Can you finish this well-known saying? A journey of a thousand miles begins with…a single step. That’s what the Chinese philosopher Lao Tzu observed 2600 years ago. The point of the saying is to encourage action when facing a daunting task. For example, my dad had us paint the chain link fence in the backyard when we were kids. It was a big yard and the six foot fence went all the way around; and painting rusty chain link is a very tedious task. It seemed never ending.
But he said: Just do one section each day. A journey of a thousand miles begins with a single step. Get started with a small part and before you know it, the task will be done.
But you know, not every journey begins with our effort of placing one foot in front of the other. Take the journey of faith for example.
Our journey of faith begins with God’s actions
We see that this morning through the experiences of a man named Abraham. Abraham’s journey of faith, like ours, begins with God. It’s important to know this when the journey gets long and difficult and we might be tempted to stray from the narrow path.
Abraham, or Abram as he was first called, lived about 4100 years ago in 2100 B.C. Just to put his life into historical context, the worldwide flood of Noah’s day had already come and gone. So had the Tower of Babel, which Noah’s descendants had built in an effort to make a name for themselves and to keep from being scattered around the world. But God did scatter them when he mixed up their languages. So by the time Abram came along, the Chinese were setting up ruling dynasties, the Native Americans were planting maize here in North America, and somebody set up Stonehenge. Abram himself was born and grew up in a city named Ur, which is in present-day Iraq. Ur was a modern city for its day, but it was also a place of idol worship. Although everyone in the world had at one time known that there is only one God who created everything; over time people had begun to come up with their own gods, often making them look like human beings. The Bible tells us that Abram’s father Terah was a worshipper of such idols.
We don’t know if Abram himself worshipped these idols, but the danger was there to be influenced by them. If Abram had been influenced by idol worship, his journey of faith would have ended tragically. Listen to the way the Bible describes idols. “… idols are silver and gold, made by human hands. They have mouths, but cannot speak, eyes, but cannot see. They have ears, but cannot hear, noses, but cannot smell. They have hands, but cannot feel, feet, but cannot walk, nor can they utter a sound with their throats. Those who make them will be like them, and so will all who trust in them.”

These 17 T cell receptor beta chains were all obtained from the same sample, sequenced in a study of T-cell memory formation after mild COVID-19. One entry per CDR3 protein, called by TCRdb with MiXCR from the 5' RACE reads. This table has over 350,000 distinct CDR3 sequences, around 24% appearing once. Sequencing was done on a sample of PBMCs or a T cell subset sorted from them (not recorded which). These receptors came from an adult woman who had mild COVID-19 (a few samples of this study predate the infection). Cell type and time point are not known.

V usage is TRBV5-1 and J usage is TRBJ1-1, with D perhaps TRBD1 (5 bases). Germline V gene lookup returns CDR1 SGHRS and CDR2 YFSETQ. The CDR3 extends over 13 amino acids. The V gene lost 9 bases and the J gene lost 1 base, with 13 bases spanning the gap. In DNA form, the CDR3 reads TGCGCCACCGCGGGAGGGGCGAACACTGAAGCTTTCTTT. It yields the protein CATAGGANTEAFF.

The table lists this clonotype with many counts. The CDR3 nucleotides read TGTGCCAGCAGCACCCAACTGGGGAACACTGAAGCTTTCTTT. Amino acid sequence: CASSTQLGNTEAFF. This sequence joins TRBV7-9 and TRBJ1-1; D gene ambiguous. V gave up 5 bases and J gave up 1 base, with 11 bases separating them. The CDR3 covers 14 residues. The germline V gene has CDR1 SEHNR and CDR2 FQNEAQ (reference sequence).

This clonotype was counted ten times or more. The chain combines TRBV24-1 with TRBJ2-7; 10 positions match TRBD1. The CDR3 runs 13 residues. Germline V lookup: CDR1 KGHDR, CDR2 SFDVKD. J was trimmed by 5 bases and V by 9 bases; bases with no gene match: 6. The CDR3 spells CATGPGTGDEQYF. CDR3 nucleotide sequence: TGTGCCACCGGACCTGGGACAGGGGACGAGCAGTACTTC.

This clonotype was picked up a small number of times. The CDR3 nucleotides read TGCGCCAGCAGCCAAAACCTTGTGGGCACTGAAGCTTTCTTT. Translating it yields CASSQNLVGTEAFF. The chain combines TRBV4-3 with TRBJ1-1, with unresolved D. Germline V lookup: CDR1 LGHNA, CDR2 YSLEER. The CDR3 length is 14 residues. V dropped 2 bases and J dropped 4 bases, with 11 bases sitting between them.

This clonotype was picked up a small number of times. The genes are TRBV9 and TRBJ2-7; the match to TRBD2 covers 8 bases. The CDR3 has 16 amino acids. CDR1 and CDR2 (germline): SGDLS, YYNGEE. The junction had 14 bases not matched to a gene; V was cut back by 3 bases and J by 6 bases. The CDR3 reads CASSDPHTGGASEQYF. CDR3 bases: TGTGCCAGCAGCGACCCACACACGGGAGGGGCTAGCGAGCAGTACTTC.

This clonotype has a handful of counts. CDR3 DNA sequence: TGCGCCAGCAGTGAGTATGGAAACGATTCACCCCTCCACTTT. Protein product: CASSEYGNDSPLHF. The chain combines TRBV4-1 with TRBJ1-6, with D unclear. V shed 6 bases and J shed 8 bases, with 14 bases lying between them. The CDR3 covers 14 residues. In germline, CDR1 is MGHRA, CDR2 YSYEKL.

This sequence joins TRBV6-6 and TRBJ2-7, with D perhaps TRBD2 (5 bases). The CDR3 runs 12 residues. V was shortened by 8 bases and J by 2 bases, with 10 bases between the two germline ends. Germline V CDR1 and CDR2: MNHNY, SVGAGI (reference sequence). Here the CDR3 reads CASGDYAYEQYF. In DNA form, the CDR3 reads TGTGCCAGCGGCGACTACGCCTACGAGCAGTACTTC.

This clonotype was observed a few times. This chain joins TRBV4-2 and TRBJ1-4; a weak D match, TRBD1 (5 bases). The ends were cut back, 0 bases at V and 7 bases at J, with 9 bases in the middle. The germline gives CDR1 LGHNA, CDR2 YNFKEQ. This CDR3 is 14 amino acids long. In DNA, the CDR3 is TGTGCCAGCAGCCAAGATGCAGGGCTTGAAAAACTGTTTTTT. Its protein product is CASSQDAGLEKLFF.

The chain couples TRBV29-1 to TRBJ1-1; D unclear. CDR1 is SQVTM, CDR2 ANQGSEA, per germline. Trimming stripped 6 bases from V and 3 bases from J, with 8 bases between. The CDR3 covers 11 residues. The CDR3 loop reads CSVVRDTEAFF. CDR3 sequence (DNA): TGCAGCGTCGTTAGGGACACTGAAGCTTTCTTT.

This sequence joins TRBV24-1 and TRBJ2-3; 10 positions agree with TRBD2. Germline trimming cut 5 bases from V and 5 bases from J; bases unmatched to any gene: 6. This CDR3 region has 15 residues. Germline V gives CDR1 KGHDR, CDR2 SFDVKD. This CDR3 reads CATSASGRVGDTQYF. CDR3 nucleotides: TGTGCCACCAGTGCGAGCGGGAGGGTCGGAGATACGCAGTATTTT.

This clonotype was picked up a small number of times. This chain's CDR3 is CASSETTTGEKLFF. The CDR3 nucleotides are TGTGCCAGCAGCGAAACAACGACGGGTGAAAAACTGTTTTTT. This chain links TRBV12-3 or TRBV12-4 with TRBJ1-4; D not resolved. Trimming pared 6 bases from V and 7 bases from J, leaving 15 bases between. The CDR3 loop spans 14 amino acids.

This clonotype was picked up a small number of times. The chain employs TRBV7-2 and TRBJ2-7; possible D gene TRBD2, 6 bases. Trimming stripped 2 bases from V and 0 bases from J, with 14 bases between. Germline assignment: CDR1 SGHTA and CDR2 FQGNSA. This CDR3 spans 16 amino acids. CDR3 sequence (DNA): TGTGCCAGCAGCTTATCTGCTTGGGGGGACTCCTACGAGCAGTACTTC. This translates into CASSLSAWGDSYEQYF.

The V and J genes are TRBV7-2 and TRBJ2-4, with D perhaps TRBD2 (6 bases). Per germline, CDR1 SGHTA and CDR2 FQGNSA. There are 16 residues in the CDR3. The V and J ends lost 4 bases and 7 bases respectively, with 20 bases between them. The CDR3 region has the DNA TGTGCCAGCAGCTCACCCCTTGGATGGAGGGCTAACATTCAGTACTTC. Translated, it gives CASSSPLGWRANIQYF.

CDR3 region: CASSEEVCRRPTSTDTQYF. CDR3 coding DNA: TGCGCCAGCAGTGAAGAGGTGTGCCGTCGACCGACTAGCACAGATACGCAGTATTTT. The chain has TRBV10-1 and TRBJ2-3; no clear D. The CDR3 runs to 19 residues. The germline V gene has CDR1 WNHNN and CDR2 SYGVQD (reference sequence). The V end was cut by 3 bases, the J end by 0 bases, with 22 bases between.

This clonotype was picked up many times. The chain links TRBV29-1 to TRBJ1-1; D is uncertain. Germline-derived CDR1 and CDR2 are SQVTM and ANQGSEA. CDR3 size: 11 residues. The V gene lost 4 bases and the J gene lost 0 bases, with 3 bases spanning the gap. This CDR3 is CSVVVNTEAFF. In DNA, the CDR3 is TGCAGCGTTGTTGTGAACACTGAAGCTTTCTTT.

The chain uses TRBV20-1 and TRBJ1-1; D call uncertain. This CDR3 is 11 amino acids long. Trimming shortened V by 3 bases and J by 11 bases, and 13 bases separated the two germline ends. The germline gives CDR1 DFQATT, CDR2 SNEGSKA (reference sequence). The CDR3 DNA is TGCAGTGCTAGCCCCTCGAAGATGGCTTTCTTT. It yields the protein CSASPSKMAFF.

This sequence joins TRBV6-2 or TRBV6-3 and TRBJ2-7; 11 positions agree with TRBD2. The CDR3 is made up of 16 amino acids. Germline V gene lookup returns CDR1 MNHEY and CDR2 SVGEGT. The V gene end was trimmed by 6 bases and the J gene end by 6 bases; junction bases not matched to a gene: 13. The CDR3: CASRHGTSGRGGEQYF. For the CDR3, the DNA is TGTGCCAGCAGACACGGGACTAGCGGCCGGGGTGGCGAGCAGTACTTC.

Putting your trust in idols might seem like a superstition from the ancient world, but that superstition is still with us. There are still people today who bow down to metal and stone statues; but just as foolish are those who bow before the latest fashions and fads, or who place their trust in money or education or anything else, as if those things will guarantee them lasting happiness. What people quickly find, however, is that they can’t even save themselves from life’s problems. PhDs and billionaires still get cancer and die in accidents like the rest of us. Thankfully there is a higher power who is watching over us. It was this God who appeared to Abram. Had God not done so, Abram would have ended up like millions of others: lost and blinded by his own sin and destined for eternal punishment in hell.
This same God has also appeared to you. No, he hasn’t done so in such a way that you could draw a picture of him, but he is appearing to you right now through his Word. What we learn about him is that this God is not just some nebulous force up there who doesn’t really care about what goes on down here. He does care because he wants each one of us to embark on a journey of faith that will end in heaven where we will get to see this God with our own eyes.
Look at how this God interacted with Abram. He told Abram to leave Ur, which he did. But once Abram arrived in Haran well to the north in present-day Syria, he settled down for a while. Then after his father died, God appeared to Abram again and told him to continue his journey. God simply said: “Get out of your country and away from your relatives and from your father’s house and go to the land that I will show you.”